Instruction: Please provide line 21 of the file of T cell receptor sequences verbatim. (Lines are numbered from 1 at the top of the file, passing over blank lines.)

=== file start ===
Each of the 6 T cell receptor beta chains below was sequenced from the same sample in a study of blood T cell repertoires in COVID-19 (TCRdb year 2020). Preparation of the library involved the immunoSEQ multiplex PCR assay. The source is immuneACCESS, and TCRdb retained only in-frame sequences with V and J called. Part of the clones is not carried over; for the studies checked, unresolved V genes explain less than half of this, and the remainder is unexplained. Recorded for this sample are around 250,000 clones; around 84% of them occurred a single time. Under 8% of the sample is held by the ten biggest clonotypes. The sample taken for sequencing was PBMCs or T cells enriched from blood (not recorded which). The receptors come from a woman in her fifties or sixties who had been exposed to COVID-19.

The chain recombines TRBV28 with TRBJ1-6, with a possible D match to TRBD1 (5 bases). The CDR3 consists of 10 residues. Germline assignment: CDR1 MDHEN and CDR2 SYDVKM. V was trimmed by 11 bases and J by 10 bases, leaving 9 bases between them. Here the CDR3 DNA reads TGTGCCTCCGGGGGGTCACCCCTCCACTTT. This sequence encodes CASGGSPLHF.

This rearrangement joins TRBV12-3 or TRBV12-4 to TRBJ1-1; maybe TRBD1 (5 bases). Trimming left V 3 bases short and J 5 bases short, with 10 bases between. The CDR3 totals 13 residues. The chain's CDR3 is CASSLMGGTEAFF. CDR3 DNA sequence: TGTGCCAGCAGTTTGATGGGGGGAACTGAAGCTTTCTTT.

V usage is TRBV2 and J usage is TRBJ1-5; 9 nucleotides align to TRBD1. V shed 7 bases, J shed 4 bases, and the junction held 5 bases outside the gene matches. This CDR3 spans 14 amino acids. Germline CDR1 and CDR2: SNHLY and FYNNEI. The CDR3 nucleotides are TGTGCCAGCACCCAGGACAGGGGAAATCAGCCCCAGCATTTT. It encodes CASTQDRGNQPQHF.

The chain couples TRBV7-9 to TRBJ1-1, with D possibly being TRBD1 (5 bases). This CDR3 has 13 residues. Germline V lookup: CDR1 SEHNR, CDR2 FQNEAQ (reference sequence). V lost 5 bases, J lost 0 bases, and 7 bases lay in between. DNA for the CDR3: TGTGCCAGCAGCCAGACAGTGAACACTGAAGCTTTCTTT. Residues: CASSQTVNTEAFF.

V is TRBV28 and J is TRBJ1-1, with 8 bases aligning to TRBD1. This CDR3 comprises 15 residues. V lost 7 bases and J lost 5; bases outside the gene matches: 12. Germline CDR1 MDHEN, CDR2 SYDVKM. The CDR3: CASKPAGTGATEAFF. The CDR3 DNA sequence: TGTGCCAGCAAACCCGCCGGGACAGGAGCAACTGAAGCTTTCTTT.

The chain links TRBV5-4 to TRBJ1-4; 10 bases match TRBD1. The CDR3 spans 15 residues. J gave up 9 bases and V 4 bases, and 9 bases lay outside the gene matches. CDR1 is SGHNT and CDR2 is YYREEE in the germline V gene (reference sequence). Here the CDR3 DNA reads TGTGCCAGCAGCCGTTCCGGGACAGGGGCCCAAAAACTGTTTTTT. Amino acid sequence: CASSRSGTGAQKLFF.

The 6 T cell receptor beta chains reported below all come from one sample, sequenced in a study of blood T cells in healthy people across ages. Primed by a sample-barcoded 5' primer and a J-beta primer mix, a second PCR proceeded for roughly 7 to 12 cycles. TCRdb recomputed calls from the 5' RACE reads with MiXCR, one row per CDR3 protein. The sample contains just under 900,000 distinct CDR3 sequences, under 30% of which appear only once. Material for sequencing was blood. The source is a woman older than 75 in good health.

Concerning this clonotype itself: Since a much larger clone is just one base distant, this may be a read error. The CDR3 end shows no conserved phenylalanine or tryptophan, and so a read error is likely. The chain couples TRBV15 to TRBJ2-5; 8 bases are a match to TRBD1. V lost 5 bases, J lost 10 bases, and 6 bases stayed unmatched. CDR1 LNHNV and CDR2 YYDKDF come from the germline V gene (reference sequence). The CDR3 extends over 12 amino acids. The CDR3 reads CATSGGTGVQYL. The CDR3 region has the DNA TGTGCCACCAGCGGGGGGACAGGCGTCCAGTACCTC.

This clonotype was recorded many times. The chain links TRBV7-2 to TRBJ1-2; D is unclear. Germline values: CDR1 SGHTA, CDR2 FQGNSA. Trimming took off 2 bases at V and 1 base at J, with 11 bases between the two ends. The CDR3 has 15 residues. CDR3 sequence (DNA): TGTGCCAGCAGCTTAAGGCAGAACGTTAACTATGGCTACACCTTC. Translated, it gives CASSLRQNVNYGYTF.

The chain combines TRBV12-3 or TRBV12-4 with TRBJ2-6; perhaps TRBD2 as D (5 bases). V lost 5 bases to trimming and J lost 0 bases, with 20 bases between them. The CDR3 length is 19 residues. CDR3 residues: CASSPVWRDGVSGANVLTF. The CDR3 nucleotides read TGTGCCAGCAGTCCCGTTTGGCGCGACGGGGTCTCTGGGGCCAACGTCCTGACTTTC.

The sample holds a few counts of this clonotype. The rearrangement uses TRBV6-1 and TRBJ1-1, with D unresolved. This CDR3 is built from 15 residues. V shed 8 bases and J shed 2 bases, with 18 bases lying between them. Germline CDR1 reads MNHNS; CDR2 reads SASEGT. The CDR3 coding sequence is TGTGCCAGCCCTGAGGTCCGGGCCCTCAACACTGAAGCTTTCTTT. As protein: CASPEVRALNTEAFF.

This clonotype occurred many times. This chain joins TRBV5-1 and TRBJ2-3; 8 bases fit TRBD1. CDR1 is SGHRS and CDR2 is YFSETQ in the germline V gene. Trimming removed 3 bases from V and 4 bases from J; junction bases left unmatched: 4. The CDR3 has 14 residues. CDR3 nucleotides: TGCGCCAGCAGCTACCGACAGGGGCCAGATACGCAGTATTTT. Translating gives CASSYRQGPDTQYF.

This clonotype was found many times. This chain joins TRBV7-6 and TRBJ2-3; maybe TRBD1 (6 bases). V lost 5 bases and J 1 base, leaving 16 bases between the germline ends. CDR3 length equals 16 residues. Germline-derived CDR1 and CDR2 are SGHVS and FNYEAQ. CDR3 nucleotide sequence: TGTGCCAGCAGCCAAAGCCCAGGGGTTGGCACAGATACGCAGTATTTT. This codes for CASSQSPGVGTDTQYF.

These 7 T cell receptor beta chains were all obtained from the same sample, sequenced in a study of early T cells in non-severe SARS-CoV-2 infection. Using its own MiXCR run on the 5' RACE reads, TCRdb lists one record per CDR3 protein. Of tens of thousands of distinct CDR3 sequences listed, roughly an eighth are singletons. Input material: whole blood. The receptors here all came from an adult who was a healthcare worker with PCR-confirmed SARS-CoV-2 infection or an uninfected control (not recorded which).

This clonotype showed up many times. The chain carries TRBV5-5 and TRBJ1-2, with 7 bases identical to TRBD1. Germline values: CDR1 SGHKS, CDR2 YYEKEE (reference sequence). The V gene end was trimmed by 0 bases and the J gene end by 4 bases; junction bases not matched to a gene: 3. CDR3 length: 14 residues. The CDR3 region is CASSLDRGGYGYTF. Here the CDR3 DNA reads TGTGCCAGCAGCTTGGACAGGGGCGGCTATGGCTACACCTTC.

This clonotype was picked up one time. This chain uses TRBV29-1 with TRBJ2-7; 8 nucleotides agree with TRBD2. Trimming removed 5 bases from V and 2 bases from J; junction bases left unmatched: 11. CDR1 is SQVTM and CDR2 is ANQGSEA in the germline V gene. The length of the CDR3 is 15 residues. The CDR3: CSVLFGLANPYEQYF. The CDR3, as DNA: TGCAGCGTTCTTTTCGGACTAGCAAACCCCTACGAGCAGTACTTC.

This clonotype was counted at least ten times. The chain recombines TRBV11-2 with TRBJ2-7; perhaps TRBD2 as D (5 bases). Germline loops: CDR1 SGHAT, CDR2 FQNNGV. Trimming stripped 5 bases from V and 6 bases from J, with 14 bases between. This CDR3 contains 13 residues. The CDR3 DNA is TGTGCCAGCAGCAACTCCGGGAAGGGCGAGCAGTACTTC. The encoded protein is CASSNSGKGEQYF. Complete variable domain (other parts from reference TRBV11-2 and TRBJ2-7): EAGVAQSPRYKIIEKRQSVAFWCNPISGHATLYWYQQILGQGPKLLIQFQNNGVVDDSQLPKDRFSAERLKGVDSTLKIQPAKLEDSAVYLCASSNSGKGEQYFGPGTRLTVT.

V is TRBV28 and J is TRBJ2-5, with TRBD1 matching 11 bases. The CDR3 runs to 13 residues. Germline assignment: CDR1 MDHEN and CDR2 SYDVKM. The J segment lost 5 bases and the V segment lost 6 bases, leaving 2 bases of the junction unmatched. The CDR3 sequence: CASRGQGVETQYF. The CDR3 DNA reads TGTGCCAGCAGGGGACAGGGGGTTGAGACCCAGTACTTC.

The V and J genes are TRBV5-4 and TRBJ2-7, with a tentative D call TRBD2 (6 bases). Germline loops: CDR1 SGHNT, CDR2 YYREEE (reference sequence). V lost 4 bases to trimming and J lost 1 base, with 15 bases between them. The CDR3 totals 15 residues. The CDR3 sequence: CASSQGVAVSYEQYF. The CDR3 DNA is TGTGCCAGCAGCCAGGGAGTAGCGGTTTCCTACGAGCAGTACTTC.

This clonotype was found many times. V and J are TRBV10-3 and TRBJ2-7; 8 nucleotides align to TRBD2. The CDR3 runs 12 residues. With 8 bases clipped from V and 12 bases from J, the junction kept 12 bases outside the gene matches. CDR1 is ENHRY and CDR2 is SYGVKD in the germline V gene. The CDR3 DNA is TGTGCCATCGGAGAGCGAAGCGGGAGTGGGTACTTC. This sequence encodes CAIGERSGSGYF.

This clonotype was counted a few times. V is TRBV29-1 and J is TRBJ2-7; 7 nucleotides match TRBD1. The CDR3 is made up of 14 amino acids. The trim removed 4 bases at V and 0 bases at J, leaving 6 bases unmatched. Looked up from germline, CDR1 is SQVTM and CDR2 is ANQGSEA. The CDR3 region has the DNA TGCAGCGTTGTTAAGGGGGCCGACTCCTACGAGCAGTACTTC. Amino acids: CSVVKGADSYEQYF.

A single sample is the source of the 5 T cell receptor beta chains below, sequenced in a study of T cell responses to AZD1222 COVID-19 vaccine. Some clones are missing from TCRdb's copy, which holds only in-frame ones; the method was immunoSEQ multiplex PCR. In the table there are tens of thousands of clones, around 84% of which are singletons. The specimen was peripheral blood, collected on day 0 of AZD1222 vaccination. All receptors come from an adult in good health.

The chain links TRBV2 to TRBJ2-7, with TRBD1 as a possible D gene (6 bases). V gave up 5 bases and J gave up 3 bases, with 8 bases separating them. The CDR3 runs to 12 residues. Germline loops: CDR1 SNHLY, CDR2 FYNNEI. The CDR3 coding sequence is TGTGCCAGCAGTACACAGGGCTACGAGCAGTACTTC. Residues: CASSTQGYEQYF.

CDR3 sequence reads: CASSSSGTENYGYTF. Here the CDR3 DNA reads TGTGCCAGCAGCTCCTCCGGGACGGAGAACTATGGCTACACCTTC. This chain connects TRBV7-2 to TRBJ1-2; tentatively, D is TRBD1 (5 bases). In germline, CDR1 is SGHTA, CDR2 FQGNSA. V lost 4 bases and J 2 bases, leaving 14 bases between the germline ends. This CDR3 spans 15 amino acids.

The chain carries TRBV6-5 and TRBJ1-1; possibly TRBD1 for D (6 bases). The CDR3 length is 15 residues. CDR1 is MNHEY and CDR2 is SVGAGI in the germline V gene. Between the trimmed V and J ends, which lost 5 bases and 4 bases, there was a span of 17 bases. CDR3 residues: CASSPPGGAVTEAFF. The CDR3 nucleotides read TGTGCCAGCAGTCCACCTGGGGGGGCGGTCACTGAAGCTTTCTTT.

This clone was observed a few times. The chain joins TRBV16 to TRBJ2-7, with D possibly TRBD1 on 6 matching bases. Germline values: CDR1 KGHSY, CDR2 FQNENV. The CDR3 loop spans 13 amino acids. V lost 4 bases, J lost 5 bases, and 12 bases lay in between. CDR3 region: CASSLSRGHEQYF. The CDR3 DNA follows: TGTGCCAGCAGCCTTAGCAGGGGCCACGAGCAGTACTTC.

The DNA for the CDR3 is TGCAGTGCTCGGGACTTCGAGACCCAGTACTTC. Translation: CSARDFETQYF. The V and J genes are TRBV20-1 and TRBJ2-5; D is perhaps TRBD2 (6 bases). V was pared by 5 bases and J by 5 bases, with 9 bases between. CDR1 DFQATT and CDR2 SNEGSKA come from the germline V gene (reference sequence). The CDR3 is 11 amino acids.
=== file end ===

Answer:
This clonotype was found many times. V and J are TRBV10-3 and TRBJ2-7; 8 nucleotides align to TRBD2. The CDR3 runs 12 residues. With 8 bases clipped from V and 12 bases from J, the junction kept 12 bases outside the gene matches. CDR1 is ENHRY and CDR2 is SYGVKD in the germline V gene. The CDR3 DNA is TGTGCCATCGGAGAGCGAAGCGGGAGTGGGTACTTC. This sequence encodes CAIGERSGSGYF.